Between Two Worlds

A recurring theme in my life — I live in two worlds that seem incompatible and never quite find belonging. Maybe its karmic — a lesson I needed to learn from a time I can’t remember. Or maybe a universal cruelty aimed right at me. I listened to the deacon preach on the story of the prodigal son recently. He said that this story points out the dangers of separating yourself from your true home. The younger son’s choice to leave is obvious, but the older son chose separation by refusing to join the party. Maybe the two-worldness is not something thrust upon me. Maybe it is of my creation, moment after chosen moment.

Cincy’s parade

A couple of weeks ago, I made a request of the family.  This year, we are going to the St. Patrick’s Day Parade.  We haven’t been able to go for the last couple of years because of busy stuff, but this year we had an opening.  I strongly identify with my Irish heritage. Only my mother’s father didn’t have Irish roots.  Interestingly, he’s the only grandparent I never met because he drank himself to death some 15 years or so before I was born.  Both my grandmothers died when I was young so my memories of them are fuzzy, but my grandpa, my dad’s dad, lived until I was in high school.  My father’s parents were Irish immigrants — poor and uneducated and hard-working and possessed with an Old World dedication to family.  I regret that I don’t know more about their journey here, but despite the gaps of details, I know that I stand on their shoulders.  My kids don’t have that personal connection, but I am committed to teaching them that they are connected.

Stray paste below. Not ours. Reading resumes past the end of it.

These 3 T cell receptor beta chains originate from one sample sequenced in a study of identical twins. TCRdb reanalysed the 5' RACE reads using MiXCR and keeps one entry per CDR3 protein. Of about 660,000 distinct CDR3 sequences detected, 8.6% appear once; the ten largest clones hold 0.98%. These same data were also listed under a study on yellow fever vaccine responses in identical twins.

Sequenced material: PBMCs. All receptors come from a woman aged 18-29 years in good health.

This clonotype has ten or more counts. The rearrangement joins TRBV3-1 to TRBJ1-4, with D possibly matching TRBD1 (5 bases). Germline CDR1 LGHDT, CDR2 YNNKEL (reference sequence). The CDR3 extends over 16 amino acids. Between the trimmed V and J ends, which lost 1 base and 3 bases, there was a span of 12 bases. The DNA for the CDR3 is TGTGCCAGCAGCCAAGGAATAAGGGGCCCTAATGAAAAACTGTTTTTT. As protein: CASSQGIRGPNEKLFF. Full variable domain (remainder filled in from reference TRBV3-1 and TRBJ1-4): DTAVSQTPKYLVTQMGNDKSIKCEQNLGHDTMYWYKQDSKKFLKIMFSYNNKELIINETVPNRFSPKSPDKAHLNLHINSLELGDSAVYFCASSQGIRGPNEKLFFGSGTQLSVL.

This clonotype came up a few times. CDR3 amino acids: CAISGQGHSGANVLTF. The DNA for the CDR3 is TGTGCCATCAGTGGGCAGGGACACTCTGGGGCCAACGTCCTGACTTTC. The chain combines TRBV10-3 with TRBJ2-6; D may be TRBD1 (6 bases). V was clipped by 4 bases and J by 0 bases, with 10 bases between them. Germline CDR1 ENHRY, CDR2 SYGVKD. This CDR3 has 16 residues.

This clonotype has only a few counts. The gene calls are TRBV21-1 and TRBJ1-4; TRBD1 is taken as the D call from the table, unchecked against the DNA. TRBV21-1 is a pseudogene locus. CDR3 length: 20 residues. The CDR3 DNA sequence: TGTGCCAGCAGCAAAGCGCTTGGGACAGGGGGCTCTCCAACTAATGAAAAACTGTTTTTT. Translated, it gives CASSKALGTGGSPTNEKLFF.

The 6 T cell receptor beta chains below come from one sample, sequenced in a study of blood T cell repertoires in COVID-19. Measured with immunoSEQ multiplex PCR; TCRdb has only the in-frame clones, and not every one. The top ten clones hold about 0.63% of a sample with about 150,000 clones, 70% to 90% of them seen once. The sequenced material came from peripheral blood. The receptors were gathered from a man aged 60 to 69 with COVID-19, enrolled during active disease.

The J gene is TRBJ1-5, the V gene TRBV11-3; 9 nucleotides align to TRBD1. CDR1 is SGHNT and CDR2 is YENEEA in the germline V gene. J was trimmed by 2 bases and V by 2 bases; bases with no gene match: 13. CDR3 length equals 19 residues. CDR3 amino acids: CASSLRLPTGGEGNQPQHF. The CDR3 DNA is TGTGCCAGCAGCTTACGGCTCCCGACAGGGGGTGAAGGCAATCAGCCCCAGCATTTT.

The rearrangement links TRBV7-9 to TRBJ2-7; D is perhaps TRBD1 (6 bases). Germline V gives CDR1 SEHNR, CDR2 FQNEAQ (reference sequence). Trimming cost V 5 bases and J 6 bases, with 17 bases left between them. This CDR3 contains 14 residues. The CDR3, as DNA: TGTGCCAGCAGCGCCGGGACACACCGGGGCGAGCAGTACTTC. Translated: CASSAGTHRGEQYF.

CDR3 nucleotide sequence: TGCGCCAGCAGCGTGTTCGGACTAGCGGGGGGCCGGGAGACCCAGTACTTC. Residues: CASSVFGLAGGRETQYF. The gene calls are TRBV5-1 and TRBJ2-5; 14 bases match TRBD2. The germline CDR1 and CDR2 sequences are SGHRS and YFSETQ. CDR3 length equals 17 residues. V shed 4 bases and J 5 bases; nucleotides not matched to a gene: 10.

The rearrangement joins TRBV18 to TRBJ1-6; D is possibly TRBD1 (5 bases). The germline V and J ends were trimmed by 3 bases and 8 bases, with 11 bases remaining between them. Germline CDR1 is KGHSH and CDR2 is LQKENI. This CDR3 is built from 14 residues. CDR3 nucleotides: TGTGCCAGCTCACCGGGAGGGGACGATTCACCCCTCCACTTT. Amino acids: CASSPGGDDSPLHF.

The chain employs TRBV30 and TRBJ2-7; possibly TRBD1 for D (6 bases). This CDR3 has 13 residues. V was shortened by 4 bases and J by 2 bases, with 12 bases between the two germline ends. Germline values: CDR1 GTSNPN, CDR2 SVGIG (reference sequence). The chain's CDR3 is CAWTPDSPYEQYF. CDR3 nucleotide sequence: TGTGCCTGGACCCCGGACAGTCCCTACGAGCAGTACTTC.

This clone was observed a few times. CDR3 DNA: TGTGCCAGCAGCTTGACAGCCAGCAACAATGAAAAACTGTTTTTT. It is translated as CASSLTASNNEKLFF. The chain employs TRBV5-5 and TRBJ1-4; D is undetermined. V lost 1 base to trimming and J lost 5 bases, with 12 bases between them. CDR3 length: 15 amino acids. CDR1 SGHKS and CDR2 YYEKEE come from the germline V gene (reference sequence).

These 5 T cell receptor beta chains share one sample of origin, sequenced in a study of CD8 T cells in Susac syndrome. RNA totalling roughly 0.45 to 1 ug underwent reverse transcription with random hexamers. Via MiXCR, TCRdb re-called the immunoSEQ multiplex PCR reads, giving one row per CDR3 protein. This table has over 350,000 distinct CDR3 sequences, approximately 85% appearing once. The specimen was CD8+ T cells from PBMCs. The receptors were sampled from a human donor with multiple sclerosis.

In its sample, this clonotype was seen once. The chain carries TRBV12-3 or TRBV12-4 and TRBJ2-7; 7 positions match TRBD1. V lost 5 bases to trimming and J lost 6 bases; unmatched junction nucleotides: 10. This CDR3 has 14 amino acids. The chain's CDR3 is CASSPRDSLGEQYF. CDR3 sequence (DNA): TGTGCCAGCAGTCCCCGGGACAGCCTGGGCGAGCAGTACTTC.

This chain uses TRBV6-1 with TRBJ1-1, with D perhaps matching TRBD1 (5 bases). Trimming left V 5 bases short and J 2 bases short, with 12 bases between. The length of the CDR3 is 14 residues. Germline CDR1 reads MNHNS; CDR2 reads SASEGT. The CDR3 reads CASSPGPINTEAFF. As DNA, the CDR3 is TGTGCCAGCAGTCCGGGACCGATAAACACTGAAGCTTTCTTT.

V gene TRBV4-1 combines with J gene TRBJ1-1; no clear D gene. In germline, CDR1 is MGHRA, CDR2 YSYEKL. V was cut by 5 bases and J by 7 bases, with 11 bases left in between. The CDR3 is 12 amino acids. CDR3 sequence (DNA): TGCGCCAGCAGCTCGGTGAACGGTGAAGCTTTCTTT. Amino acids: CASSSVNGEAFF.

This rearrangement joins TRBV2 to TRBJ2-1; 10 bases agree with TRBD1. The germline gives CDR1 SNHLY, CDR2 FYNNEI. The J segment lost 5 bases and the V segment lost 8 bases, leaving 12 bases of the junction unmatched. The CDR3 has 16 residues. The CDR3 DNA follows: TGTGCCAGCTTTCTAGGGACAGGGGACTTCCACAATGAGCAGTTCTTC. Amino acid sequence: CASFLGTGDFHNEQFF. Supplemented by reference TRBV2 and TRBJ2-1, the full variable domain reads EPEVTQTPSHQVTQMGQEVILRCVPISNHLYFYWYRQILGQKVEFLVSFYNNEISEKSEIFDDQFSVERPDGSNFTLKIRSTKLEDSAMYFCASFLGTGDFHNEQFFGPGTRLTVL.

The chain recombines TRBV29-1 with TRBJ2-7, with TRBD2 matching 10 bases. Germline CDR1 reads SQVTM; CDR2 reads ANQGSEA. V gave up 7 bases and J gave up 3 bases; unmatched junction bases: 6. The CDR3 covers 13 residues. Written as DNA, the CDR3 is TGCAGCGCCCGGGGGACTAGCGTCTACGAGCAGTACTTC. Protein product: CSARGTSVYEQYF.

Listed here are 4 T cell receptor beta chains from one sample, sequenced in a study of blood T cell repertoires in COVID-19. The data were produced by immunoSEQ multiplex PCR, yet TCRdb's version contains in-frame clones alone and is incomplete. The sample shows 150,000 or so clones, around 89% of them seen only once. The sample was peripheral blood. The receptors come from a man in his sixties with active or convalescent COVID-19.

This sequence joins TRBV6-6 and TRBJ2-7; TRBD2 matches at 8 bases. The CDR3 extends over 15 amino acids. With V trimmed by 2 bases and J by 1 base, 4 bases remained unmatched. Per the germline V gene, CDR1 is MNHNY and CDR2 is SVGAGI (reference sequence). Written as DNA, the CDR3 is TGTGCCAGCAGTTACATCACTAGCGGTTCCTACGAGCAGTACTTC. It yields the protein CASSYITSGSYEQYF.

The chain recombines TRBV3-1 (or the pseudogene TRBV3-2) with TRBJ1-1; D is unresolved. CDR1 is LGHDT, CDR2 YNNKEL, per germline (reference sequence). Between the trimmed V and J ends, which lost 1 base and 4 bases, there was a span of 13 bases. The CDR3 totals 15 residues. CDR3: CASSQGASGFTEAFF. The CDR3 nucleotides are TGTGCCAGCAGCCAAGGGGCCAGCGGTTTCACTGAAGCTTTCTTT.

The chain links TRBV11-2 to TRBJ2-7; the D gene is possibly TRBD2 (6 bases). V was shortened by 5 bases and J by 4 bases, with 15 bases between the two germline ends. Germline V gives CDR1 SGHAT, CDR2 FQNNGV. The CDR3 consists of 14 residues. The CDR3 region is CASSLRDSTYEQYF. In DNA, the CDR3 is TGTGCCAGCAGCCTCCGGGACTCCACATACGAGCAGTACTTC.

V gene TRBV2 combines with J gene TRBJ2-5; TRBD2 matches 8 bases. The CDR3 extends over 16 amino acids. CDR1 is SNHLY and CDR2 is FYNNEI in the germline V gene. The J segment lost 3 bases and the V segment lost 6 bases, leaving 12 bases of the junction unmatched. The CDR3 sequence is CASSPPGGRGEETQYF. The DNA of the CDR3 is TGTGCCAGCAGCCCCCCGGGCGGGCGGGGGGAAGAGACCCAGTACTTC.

Our church and school are named after an Irish saint and is surrounded by Irish imagery. And this year, we are going to the parade to celebrate our roots – those things that are always there, unseen and vital to our own growth.

I got home from work on Friday, logged on and read this news.  Gay Education Group Left Out of St. Patrick’s Day Parade.  Here’s what I understand the story to be.  GLSEN, according to their website, “strives to assure that each member of every school community is valued and respected regardless of sexual orientation or gender identity/expression.”  They applied to march in Cincinnati’s St. Patrick’s Day parade and were told on Thursday that they couldn’t because of the Catholic Church’s stance on homosexuality.  All across my Facebook news feed were calls to contact the parade organizers, to boycott the parade and its sponsors, to thank the council people who refused to participate.

Up went my blood pressure.

I read the comments on Facebook and on the above-linked story, some from people I know and generally share a world view with.  The linchpin here seems to be that the city gave the parade $10,000.  I’ve seen no verification of that, nor in what form that money comes.  Maybe it’s donated public services?  Also on the list of what I don’t know:  Whether the city has policies about such situations.  Whether any other organizations had their applications to march rejected.

And a hunch:  This $10,000 is being used as a tool to whip up moral outrage.  City money or not, I suspect hay would have been made.

Here I am again, straddling the paradox of conflict.

They are drifting apart quickly and I have to pick one or lose my balance.

Exclusion is the wrong tactic.  The Catholic Church is wrong on gay marriage, but absolutely does not tolerate bullying in schools.  Of this I am certain.  My eyes are wide open to the flaws in the church, but still I choose to participate because I believe the good outweighs the bad.  My personal beliefs are often at odds with the church but in my local parish, I have experienced a (mostly) loving, supportive, and welcoming community.  I choose to change what I can by focusing on what we hold in common.  I am also quite vocal in my opposition to some of the church’s teachings.  I firmly believe that good smart people can look at issues and reach vastly different conclusions.